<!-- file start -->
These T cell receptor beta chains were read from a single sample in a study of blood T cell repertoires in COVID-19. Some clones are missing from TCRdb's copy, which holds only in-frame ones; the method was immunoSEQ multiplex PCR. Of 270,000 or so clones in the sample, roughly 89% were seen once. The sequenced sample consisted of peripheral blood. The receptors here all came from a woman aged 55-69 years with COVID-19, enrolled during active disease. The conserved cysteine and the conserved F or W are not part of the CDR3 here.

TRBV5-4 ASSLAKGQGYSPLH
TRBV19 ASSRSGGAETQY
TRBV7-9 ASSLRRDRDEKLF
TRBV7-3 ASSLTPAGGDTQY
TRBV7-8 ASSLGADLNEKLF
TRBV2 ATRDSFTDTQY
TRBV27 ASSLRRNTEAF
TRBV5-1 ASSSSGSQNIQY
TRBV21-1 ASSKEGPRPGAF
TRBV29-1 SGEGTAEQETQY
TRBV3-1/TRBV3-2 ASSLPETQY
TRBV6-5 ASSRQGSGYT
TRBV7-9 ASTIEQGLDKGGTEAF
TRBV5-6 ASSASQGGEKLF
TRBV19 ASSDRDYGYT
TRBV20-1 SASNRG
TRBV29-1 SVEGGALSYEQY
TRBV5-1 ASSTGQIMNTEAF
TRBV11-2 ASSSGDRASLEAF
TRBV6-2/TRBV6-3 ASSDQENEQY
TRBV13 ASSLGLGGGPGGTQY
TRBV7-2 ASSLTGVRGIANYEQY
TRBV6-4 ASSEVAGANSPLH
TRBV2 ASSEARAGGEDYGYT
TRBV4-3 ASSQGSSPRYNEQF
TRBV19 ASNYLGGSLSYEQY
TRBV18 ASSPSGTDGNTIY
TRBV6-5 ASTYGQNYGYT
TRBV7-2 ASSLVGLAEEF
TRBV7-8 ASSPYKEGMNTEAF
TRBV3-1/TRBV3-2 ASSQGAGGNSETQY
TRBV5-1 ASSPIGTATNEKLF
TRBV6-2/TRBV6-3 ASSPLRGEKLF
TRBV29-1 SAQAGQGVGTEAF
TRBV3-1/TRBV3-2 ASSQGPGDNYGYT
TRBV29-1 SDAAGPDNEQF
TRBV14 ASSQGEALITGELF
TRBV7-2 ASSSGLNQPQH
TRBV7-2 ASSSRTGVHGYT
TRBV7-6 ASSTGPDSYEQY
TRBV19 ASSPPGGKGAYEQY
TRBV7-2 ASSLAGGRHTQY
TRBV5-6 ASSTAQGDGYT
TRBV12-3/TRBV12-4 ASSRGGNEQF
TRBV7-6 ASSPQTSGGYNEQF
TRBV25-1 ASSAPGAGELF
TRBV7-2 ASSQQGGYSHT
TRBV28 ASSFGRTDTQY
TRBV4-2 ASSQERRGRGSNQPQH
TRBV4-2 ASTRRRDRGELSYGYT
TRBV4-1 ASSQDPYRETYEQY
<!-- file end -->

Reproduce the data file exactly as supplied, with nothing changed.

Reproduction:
These T cell receptor beta chains were read from a single sample in a study of blood T cell repertoires in COVID-19. Some clones are missing from TCRdb's copy, which holds only in-frame ones; the method was immunoSEQ multiplex PCR. Of 270,000 or so clones in the sample, roughly 89% were seen once. The sequenced sample consisted of peripheral blood. The receptors here all came from a woman aged 55-69 years with COVID-19, enrolled during active disease. The conserved cysteine and the conserved F or W are not part of the CDR3 here.

TRBV5-4 ASSLAKGQGYSPLH
TRBV19 ASSRSGGAETQY
TRBV7-9 ASSLRRDRDEKLF
TRBV7-3 ASSLTPAGGDTQY
TRBV7-8 ASSLGADLNEKLF
TRBV2 ATRDSFTDTQY
TRBV27 ASSLRRNTEAF
TRBV5-1 ASSSSGSQNIQY
TRBV21-1 ASSKEGPRPGAF
TRBV29-1 SGEGTAEQETQY
TRBV3-1/TRBV3-2 ASSLPETQY
TRBV6-5 ASSRQGSGYT
TRBV7-9 ASTIEQGLDKGGTEAF
TRBV5-6 ASSASQGGEKLF
TRBV19 ASSDRDYGYT
TRBV20-1 SASNRG
TRBV29-1 SVEGGALSYEQY
TRBV5-1 ASSTGQIMNTEAF
TRBV11-2 ASSSGDRASLEAF
TRBV6-2/TRBV6-3 ASSDQENEQY
TRBV13 ASSLGLGGGPGGTQY
TRBV7-2 ASSLTGVRGIANYEQY
TRBV6-4 ASSEVAGANSPLH
TRBV2 ASSEARAGGEDYGYT
TRBV4-3 ASSQGSSPRYNEQF
TRBV19 ASNYLGGSLSYEQY
TRBV18 ASSPSGTDGNTIY
TRBV6-5 ASTYGQNYGYT
TRBV7-2 ASSLVGLAEEF
TRBV7-8 ASSPYKEGMNTEAF
TRBV3-1/TRBV3-2 ASSQGAGGNSETQY
TRBV5-1 ASSPIGTATNEKLF
TRBV6-2/TRBV6-3 ASSPLRGEKLF
TRBV29-1 SAQAGQGVGTEAF
TRBV3-1/TRBV3-2 ASSQGPGDNYGYT
TRBV29-1 SDAAGPDNEQF
TRBV14 ASSQGEALITGELF
TRBV7-2 ASSSGLNQPQH
TRBV7-2 ASSSRTGVHGYT
TRBV7-6 ASSTGPDSYEQY
TRBV19 ASSPPGGKGAYEQY
TRBV7-2 ASSLAGGRHTQY
TRBV5-6 ASSTAQGDGYT
TRBV12-3/TRBV12-4 ASSRGGNEQF
TRBV7-6 ASSPQTSGGYNEQF
TRBV25-1 ASSAPGAGELF
TRBV7-2 ASSQQGGYSHT
TRBV28 ASSFGRTDTQY
TRBV4-2 ASSQERRGRGSNQPQH
TRBV4-2 ASTRRRDRGELSYGYT
TRBV4-1 ASSQDPYRETYEQY